After throwing in the towel during the seventh round of Wilder vs. Fury II, assistant trainer Mark Breland caught the ire of Deontay Wilder (42-1-1).
Wilder spoke with Yahoo Sports and The Athletic about his displeasure with Breland’s decision.
“I am upset with Mark for the simple fact that we’ve talked about this many times and it’s not emotional,” Wilder said to Yahoo Sports. “It is not an emotional thing, it’s a principal thing. We’ve talked about this situation many, many years before this even happened. I said as a warrior, as a champion, as a leader, as a ruler, I want to go out on my shield. If I’m talking about going in and killing a man, I respect the same way. I abide by the same principal of receiving.”
Wilder’s head trainer is Jay Deas. The Alabama based trainer is assisted by the 1984 Los Angeles Olympic gold medalist Mark Breland.
The Brooklyn native was the WBA welterweight champion twice and was active as a professional from 1984-1997.
“So I told my team to never, ever, no matter what it may look like, to never throw the towel in with me because I’m a special kind. I still had five rounds left. No matter what it looked like, I was still in the fight. I understand he was looking out for me and trying to do what he felt was right, but this is my life and my career and he has to accept my wishes,” Wilder said.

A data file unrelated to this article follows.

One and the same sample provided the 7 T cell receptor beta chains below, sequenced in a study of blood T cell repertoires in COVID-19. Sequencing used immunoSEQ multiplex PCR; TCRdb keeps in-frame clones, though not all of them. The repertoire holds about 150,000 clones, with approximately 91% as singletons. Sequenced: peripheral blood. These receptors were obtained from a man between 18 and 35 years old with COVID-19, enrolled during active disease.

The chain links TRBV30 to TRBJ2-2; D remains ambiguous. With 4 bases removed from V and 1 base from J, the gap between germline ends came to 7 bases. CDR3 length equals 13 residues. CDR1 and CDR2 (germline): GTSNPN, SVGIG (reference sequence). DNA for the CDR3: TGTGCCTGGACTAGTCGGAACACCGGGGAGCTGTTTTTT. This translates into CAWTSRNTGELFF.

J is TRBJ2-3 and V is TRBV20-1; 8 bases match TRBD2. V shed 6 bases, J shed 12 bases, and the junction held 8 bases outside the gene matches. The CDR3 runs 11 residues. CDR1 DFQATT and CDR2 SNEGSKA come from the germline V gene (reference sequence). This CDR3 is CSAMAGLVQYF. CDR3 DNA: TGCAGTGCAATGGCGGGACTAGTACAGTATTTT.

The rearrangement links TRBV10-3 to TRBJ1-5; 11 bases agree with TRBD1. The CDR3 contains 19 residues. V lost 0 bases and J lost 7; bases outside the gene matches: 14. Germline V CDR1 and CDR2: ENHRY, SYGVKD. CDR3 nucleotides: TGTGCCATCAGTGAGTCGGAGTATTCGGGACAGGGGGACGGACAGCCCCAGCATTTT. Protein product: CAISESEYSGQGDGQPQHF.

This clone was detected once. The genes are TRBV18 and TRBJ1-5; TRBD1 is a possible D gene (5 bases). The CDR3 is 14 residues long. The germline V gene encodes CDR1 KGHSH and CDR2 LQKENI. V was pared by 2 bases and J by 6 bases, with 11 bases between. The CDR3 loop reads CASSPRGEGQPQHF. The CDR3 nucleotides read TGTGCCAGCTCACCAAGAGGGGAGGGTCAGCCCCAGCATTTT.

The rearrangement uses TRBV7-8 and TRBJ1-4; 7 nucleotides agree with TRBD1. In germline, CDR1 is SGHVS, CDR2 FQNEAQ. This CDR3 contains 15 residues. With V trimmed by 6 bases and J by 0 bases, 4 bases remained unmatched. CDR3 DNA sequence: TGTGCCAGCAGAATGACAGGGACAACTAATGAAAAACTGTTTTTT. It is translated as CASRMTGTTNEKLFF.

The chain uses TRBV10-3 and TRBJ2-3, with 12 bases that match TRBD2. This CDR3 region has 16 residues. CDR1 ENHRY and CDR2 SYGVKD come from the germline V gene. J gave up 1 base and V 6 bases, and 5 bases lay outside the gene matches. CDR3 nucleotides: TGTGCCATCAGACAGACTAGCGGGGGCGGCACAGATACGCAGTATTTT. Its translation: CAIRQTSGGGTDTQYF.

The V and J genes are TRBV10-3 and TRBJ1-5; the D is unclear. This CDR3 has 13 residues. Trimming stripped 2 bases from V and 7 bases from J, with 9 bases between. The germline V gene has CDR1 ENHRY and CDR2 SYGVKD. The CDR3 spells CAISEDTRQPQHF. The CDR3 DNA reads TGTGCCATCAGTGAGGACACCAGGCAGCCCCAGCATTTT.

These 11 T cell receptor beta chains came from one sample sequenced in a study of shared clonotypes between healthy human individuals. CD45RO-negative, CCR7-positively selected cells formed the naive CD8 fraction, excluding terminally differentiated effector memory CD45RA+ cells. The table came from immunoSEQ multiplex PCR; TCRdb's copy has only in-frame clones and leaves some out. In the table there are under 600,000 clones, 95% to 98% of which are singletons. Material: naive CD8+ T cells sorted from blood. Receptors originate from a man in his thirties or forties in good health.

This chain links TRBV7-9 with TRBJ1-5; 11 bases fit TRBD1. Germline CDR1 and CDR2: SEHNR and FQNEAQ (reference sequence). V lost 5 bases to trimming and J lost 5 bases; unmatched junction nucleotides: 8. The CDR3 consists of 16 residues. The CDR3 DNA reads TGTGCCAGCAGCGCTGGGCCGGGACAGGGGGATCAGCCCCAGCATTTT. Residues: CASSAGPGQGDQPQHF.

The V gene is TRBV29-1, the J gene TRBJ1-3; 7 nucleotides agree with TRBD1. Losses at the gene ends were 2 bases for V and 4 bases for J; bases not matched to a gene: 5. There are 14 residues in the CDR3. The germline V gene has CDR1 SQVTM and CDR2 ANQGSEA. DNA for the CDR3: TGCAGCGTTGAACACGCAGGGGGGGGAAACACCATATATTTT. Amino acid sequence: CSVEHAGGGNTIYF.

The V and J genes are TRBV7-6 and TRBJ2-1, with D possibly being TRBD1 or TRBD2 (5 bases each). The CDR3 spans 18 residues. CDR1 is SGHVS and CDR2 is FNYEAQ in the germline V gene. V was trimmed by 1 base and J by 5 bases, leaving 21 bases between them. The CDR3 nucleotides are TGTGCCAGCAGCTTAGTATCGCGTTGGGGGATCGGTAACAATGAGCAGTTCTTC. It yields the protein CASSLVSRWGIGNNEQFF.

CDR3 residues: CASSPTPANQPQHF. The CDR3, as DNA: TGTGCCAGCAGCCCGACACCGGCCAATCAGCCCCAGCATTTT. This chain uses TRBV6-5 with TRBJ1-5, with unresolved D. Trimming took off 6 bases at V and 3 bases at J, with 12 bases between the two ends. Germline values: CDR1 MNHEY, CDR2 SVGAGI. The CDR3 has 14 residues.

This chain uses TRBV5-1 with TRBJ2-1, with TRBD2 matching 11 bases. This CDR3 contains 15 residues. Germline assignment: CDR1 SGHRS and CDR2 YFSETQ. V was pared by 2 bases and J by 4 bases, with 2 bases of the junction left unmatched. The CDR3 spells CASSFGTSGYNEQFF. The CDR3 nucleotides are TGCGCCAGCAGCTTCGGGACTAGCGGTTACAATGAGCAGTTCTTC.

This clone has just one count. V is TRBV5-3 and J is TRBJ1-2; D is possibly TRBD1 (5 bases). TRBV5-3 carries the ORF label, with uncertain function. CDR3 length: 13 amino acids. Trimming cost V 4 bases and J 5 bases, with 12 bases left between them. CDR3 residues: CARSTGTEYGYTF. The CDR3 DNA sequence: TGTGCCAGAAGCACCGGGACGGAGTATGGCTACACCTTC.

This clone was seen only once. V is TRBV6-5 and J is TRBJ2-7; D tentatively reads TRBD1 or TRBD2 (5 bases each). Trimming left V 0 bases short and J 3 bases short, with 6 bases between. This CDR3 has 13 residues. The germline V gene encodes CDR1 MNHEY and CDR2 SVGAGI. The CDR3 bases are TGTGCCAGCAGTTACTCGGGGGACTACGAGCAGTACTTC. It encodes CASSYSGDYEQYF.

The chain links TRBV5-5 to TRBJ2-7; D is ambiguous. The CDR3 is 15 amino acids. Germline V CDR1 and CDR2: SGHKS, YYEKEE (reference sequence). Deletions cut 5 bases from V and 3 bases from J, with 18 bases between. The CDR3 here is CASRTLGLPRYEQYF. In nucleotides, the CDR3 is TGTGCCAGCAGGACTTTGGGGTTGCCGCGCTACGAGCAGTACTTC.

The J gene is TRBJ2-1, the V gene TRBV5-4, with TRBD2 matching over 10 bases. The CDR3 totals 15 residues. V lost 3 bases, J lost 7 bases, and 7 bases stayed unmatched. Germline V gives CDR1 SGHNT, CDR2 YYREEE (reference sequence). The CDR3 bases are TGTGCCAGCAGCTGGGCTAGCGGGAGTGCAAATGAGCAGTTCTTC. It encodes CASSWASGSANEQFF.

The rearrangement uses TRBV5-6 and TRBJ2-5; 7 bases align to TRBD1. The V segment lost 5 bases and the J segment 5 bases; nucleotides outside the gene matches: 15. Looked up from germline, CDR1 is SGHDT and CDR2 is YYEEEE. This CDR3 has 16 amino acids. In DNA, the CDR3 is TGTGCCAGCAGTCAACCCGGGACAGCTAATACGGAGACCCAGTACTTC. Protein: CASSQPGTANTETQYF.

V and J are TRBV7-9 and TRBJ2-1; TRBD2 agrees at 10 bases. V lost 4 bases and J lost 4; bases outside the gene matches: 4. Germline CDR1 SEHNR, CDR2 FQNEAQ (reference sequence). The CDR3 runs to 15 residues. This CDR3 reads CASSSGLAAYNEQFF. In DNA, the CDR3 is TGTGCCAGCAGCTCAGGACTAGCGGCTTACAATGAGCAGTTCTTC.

Breland was probably concerned that the onslaught Fury was delivering in the corner to Deontay Wilder was dangerous. The towel is the last reserve for any trainer and safety is the only reason a trainer makes that fight-ending move.
“Mark (Breland) threw the towel,. I didn’t think he should have,” said head trainer Jay Deas during the post-fight press conference. “Deontay’s the kind of guy that, he’s a go out on his shield kind of guy. He will tell you straight up, ‘don’t throw the towel in’. In fact, in the dressing room when Tyson was getting his hands wrapped in one of the earlier fights they had a guy that got stopped. We were like, ‘stop the fight, stop the fight’ and right when the towel came in Tyson looked at his people and he was like, ‘never’ and that’s the same kind of guy Deontay is; he does not want that.”
Wilder has 41 KOs over 44 fights. He is known as the most feared puncher in heavyweight history next to Mike Tyson.
“Then you have to consider the fact that Deontay is a fearsome puncher,” said Deas. “So that’s always a difficult thing because he does always have that shot to turn things around. Deontay is doing well and he’ll be back and he’s all the better for it.”
Deas went on to clarify his position on Wilder’s team and why he didn’t make the decision to throw in the towel.
“I’m the head coach of the team but we do things a little bit differently. 99% of the time, the head coach of the team is also the guy thats the lead in the corner. Ours is a little bit more like an American football team where the head coach doesn’t necessarily call the plays; you have an offensive and defensive coordinator.
“During the round, Mark said something about throwing the towel in and I told him, ‘don’t do that’. Then the fight went a little bit longer and then I saw the towel go in. I haven’t talked to Mark about it but we’ll talk about and figure out what exactly happened there “